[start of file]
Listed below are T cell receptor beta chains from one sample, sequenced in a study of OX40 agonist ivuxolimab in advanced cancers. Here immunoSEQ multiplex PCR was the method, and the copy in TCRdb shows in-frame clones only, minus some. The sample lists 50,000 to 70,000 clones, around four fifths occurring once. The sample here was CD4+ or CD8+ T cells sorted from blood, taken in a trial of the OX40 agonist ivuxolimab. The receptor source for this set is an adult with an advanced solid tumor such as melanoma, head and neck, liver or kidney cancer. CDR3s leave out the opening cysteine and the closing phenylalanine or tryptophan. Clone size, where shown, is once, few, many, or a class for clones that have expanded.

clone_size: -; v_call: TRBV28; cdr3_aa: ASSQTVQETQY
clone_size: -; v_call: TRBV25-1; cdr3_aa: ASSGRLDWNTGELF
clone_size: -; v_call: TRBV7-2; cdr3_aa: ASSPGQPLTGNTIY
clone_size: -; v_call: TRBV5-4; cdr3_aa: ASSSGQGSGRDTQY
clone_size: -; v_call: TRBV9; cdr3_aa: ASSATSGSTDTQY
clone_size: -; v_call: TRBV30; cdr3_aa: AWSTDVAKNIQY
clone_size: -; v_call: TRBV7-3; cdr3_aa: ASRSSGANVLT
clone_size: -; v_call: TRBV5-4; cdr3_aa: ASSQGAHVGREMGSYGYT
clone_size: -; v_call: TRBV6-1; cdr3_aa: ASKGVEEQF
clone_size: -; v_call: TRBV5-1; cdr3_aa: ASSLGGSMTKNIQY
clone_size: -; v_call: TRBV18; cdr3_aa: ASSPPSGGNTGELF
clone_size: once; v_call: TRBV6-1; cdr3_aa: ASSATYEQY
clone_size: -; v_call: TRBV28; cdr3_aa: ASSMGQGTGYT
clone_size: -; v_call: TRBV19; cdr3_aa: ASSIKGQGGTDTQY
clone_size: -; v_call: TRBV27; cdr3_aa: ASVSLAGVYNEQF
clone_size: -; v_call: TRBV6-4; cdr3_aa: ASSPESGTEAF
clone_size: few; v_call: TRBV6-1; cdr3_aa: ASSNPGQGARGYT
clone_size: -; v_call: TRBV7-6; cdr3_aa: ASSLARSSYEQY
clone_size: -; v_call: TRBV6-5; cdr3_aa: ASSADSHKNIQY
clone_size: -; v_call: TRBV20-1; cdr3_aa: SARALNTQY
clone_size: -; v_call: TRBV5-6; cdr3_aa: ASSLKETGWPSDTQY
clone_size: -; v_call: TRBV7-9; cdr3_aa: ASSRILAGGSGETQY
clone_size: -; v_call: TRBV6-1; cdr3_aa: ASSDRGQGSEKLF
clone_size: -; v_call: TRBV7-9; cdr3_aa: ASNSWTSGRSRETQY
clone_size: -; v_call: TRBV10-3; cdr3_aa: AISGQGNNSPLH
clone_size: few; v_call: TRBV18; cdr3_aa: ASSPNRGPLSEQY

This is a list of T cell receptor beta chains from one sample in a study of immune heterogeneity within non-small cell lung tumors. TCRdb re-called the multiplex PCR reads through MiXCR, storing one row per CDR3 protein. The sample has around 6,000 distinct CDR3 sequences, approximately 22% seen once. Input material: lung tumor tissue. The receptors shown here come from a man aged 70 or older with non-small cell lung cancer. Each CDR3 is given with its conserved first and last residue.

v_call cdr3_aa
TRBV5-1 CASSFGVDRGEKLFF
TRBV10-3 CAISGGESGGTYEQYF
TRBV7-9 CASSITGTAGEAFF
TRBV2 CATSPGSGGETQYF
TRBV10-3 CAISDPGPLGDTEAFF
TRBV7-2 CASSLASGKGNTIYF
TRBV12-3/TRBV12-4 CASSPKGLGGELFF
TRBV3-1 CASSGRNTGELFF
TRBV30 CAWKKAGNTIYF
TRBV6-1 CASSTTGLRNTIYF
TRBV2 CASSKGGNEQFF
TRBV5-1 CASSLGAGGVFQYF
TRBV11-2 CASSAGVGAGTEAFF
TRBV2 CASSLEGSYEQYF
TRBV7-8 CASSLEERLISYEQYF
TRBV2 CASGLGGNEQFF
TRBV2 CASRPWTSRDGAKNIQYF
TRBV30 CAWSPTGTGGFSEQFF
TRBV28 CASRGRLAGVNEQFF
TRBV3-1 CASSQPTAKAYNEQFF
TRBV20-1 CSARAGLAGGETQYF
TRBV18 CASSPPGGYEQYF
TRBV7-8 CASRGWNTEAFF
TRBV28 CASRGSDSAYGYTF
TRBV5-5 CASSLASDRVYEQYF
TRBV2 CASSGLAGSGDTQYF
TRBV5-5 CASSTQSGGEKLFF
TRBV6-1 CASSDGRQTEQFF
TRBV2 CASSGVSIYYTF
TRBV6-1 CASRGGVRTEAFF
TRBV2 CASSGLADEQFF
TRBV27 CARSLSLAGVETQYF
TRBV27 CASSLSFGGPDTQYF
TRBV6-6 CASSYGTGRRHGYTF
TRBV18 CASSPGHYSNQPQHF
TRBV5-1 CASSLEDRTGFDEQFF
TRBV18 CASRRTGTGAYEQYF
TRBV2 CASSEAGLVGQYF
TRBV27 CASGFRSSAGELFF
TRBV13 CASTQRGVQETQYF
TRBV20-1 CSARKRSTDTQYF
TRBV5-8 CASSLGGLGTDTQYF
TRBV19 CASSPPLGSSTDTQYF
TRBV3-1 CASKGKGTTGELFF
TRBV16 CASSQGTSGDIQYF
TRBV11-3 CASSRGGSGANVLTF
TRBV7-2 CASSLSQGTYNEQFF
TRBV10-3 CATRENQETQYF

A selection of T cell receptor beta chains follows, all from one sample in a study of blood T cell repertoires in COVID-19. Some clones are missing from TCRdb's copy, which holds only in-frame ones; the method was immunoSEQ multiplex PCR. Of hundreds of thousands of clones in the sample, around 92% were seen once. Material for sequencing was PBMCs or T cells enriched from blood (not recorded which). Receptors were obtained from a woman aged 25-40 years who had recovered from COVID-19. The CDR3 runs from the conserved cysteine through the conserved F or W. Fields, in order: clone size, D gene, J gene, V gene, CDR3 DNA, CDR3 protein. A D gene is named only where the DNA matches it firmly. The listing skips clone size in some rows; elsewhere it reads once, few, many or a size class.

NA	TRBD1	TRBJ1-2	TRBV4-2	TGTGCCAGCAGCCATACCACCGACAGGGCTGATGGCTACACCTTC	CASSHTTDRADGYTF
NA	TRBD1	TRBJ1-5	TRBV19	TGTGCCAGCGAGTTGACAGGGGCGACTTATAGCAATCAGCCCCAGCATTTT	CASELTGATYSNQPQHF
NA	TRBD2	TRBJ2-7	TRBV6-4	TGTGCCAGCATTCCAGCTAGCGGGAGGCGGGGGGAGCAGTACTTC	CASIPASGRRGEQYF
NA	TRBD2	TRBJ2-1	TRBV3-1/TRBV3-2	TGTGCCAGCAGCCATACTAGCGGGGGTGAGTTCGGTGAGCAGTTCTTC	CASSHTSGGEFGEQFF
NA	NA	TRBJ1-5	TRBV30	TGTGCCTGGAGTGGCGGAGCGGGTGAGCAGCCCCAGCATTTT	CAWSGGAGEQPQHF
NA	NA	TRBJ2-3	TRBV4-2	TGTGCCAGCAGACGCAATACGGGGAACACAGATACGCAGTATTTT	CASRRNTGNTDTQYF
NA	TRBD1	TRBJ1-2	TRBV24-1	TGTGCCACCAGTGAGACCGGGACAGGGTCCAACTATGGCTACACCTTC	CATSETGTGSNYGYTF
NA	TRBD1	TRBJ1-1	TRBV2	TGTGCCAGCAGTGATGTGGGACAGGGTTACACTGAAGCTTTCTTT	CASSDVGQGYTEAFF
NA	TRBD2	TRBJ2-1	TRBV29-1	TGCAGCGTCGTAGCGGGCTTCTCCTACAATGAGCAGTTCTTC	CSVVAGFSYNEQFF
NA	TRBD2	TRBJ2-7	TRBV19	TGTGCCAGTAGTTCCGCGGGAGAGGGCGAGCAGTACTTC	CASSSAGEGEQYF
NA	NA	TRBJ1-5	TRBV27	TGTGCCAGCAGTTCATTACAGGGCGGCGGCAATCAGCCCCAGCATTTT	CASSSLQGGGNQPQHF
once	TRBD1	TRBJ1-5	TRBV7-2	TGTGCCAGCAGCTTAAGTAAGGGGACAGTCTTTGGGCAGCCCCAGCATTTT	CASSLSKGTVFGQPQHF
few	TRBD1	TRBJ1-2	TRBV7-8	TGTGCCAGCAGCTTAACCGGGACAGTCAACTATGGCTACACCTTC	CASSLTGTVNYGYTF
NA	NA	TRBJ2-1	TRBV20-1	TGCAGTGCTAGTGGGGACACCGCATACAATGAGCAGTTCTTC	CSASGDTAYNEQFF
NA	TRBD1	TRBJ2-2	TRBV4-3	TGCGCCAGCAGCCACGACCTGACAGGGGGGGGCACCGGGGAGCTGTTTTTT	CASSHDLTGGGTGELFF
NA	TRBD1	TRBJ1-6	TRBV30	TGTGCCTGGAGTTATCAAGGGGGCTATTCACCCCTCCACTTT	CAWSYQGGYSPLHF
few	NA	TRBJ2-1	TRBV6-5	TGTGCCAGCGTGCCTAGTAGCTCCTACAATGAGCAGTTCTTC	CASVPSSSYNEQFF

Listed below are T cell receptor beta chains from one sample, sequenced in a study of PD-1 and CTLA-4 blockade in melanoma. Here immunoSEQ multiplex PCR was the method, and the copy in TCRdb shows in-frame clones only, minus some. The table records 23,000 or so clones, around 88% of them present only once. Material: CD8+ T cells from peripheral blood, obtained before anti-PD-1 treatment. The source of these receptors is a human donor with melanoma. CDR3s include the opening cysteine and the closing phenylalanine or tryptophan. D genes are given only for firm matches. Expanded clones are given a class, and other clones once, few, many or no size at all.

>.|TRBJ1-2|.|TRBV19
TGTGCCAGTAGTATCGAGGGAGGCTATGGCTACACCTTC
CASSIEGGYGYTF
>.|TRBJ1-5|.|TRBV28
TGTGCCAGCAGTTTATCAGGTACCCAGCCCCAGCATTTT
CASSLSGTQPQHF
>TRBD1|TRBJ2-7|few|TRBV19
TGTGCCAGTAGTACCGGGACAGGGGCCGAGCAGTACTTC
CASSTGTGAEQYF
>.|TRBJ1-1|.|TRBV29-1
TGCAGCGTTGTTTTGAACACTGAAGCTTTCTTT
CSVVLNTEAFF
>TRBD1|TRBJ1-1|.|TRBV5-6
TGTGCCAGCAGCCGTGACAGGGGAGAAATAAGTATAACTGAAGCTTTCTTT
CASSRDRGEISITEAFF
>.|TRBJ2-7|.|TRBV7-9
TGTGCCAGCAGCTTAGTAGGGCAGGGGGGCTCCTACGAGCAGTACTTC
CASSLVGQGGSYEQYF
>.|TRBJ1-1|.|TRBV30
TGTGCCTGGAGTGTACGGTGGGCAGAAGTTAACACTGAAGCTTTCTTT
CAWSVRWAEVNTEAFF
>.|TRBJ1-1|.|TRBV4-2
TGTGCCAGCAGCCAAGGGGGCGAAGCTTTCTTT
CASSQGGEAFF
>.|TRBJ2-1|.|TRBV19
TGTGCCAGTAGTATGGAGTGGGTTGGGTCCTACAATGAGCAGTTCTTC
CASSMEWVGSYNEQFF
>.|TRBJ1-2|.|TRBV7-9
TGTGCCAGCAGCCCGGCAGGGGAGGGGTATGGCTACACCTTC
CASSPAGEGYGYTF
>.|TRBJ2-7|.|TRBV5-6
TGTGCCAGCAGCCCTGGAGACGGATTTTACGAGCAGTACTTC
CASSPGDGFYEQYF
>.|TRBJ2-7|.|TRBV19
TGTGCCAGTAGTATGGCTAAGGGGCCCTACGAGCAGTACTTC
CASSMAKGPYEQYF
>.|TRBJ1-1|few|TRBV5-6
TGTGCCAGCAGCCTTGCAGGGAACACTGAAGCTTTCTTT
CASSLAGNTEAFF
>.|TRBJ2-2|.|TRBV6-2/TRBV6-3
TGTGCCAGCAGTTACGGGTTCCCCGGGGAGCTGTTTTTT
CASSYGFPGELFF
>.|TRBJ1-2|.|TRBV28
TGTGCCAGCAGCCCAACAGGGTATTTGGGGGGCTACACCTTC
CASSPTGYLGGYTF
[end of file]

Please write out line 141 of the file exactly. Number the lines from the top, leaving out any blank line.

CASSPTGYLGGYTF